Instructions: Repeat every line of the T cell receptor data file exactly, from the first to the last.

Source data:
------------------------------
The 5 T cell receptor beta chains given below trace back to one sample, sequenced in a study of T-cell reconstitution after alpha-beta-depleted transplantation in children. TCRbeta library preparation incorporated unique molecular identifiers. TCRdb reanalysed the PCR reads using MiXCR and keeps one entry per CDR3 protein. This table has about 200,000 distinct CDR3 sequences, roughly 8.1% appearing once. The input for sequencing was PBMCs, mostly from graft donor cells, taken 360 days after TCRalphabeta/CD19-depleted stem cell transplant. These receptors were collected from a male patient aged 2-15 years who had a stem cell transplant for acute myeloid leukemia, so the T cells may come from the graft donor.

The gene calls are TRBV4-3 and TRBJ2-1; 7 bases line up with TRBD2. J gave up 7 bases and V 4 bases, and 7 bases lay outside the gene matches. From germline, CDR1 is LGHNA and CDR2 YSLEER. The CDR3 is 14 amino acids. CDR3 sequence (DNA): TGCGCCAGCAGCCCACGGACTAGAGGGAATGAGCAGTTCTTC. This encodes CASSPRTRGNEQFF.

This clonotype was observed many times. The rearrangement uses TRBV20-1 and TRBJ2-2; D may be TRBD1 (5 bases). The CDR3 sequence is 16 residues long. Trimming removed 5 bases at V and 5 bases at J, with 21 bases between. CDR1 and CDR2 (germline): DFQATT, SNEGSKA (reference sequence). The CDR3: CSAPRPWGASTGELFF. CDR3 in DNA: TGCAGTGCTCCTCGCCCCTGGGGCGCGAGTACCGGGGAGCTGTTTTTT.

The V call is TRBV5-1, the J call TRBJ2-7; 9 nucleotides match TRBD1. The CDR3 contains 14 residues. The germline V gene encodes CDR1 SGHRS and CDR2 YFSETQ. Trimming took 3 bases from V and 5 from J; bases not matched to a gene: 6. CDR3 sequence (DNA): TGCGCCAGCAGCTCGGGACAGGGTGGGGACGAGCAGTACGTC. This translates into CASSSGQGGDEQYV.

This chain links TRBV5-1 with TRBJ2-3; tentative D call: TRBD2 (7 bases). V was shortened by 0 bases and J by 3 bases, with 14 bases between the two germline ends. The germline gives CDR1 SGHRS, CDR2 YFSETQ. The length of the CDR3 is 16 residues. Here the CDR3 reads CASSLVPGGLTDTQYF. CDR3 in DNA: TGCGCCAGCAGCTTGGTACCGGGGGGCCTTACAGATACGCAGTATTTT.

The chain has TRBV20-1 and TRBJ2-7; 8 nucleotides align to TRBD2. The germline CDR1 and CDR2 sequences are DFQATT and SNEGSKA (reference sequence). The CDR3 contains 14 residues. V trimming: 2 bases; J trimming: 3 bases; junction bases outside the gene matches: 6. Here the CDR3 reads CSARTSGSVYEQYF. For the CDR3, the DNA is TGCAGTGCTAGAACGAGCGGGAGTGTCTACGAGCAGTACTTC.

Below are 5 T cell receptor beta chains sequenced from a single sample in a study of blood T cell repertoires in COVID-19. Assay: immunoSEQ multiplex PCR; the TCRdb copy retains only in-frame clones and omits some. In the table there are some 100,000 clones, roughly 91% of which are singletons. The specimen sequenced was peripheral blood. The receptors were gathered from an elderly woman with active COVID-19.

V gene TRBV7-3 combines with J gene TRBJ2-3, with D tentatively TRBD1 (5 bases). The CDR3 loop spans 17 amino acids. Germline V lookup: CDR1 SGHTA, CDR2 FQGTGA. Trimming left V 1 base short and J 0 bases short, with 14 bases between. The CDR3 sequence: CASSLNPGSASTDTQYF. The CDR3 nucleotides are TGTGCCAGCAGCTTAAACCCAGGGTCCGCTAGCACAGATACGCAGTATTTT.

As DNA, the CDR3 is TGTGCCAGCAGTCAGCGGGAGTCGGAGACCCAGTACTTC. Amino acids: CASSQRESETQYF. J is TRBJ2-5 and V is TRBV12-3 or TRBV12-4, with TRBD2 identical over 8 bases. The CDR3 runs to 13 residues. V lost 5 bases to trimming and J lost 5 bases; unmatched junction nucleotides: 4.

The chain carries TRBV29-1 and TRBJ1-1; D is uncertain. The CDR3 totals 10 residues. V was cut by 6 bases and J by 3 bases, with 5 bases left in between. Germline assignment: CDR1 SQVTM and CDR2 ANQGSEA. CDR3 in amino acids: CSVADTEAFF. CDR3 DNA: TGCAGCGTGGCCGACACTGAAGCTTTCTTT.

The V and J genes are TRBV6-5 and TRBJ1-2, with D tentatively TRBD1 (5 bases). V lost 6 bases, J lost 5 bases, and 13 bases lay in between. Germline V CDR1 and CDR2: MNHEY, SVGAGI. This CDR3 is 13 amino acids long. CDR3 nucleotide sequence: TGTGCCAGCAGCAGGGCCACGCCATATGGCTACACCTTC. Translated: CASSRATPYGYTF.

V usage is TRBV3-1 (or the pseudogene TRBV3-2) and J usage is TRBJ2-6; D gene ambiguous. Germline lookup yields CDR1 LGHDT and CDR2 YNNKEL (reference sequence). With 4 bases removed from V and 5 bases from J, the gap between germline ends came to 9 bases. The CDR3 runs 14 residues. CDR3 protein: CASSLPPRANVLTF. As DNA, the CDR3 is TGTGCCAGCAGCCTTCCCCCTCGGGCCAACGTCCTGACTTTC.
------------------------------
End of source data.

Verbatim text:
The 5 T cell receptor beta chains given below trace back to one sample, sequenced in a study of T-cell reconstitution after alpha-beta-depleted transplantation in children. TCRbeta library preparation incorporated unique molecular identifiers. TCRdb reanalysed the PCR reads using MiXCR and keeps one entry per CDR3 protein. This table has about 200,000 distinct CDR3 sequences, roughly 8.1% appearing once. The input for sequencing was PBMCs, mostly from graft donor cells, taken 360 days after TCRalphabeta/CD19-depleted stem cell transplant. These receptors were collected from a male patient aged 2-15 years who had a stem cell transplant for acute myeloid leukemia, so the T cells may come from the graft donor.

The gene calls are TRBV4-3 and TRBJ2-1; 7 bases line up with TRBD2. J gave up 7 bases and V 4 bases, and 7 bases lay outside the gene matches. From germline, CDR1 is LGHNA and CDR2 YSLEER. The CDR3 is 14 amino acids. CDR3 sequence (DNA): TGCGCCAGCAGCCCACGGACTAGAGGGAATGAGCAGTTCTTC. This encodes CASSPRTRGNEQFF.

This clonotype was observed many times. The rearrangement uses TRBV20-1 and TRBJ2-2; D may be TRBD1 (5 bases). The CDR3 sequence is 16 residues long. Trimming removed 5 bases at V and 5 bases at J, with 21 bases between. CDR1 and CDR2 (germline): DFQATT, SNEGSKA (reference sequence). The CDR3: CSAPRPWGASTGELFF. CDR3 in DNA: TGCAGTGCTCCTCGCCCCTGGGGCGCGAGTACCGGGGAGCTGTTTTTT.

The V call is TRBV5-1, the J call TRBJ2-7; 9 nucleotides match TRBD1. The CDR3 contains 14 residues. The germline V gene encodes CDR1 SGHRS and CDR2 YFSETQ. Trimming took 3 bases from V and 5 from J; bases not matched to a gene: 6. CDR3 sequence (DNA): TGCGCCAGCAGCTCGGGACAGGGTGGGGACGAGCAGTACGTC. This translates into CASSSGQGGDEQYV.

This chain links TRBV5-1 with TRBJ2-3; tentative D call: TRBD2 (7 bases). V was shortened by 0 bases and J by 3 bases, with 14 bases between the two germline ends. The germline gives CDR1 SGHRS, CDR2 YFSETQ. The length of the CDR3 is 16 residues. Here the CDR3 reads CASSLVPGGLTDTQYF. CDR3 in DNA: TGCGCCAGCAGCTTGGTACCGGGGGGCCTTACAGATACGCAGTATTTT.

The chain has TRBV20-1 and TRBJ2-7; 8 nucleotides align to TRBD2. The germline CDR1 and CDR2 sequences are DFQATT and SNEGSKA (reference sequence). The CDR3 contains 14 residues. V trimming: 2 bases; J trimming: 3 bases; junction bases outside the gene matches: 6. Here the CDR3 reads CSARTSGSVYEQYF. For the CDR3, the DNA is TGCAGTGCTAGAACGAGCGGGAGTGTCTACGAGCAGTACTTC.

Below are 5 T cell receptor beta chains sequenced from a single sample in a study of blood T cell repertoires in COVID-19. Assay: immunoSEQ multiplex PCR; the TCRdb copy retains only in-frame clones and omits some. In the table there are some 100,000 clones, roughly 91% of which are singletons. The specimen sequenced was peripheral blood. The receptors were gathered from an elderly woman with active COVID-19.

V gene TRBV7-3 combines with J gene TRBJ2-3, with D tentatively TRBD1 (5 bases). The CDR3 loop spans 17 amino acids. Germline V lookup: CDR1 SGHTA, CDR2 FQGTGA. Trimming left V 1 base short and J 0 bases short, with 14 bases between. The CDR3 sequence: CASSLNPGSASTDTQYF. The CDR3 nucleotides are TGTGCCAGCAGCTTAAACCCAGGGTCCGCTAGCACAGATACGCAGTATTTT.

As DNA, the CDR3 is TGTGCCAGCAGTCAGCGGGAGTCGGAGACCCAGTACTTC. Amino acids: CASSQRESETQYF. J is TRBJ2-5 and V is TRBV12-3 or TRBV12-4, with TRBD2 identical over 8 bases. The CDR3 runs to 13 residues. V lost 5 bases to trimming and J lost 5 bases; unmatched junction nucleotides: 4.

The chain carries TRBV29-1 and TRBJ1-1; D is uncertain. The CDR3 totals 10 residues. V was cut by 6 bases and J by 3 bases, with 5 bases left in between. Germline assignment: CDR1 SQVTM and CDR2 ANQGSEA. CDR3 in amino acids: CSVADTEAFF. CDR3 DNA: TGCAGCGTGGCCGACACTGAAGCTTTCTTT.

The V and J genes are TRBV6-5 and TRBJ1-2, with D tentatively TRBD1 (5 bases). V lost 6 bases, J lost 5 bases, and 13 bases lay in between. Germline V CDR1 and CDR2: MNHEY, SVGAGI. This CDR3 is 13 amino acids long. CDR3 nucleotide sequence: TGTGCCAGCAGCAGGGCCACGCCATATGGCTACACCTTC. Translated: CASSRATPYGYTF.

V usage is TRBV3-1 (or the pseudogene TRBV3-2) and J usage is TRBJ2-6; D gene ambiguous. Germline lookup yields CDR1 LGHDT and CDR2 YNNKEL (reference sequence). With 4 bases removed from V and 5 bases from J, the gap between germline ends came to 9 bases. The CDR3 runs 14 residues. CDR3 protein: CASSLPPRANVLTF. As DNA, the CDR3 is TGTGCCAGCAGCCTTCCCCCTCGGGCCAACGTCCTGACTTTC.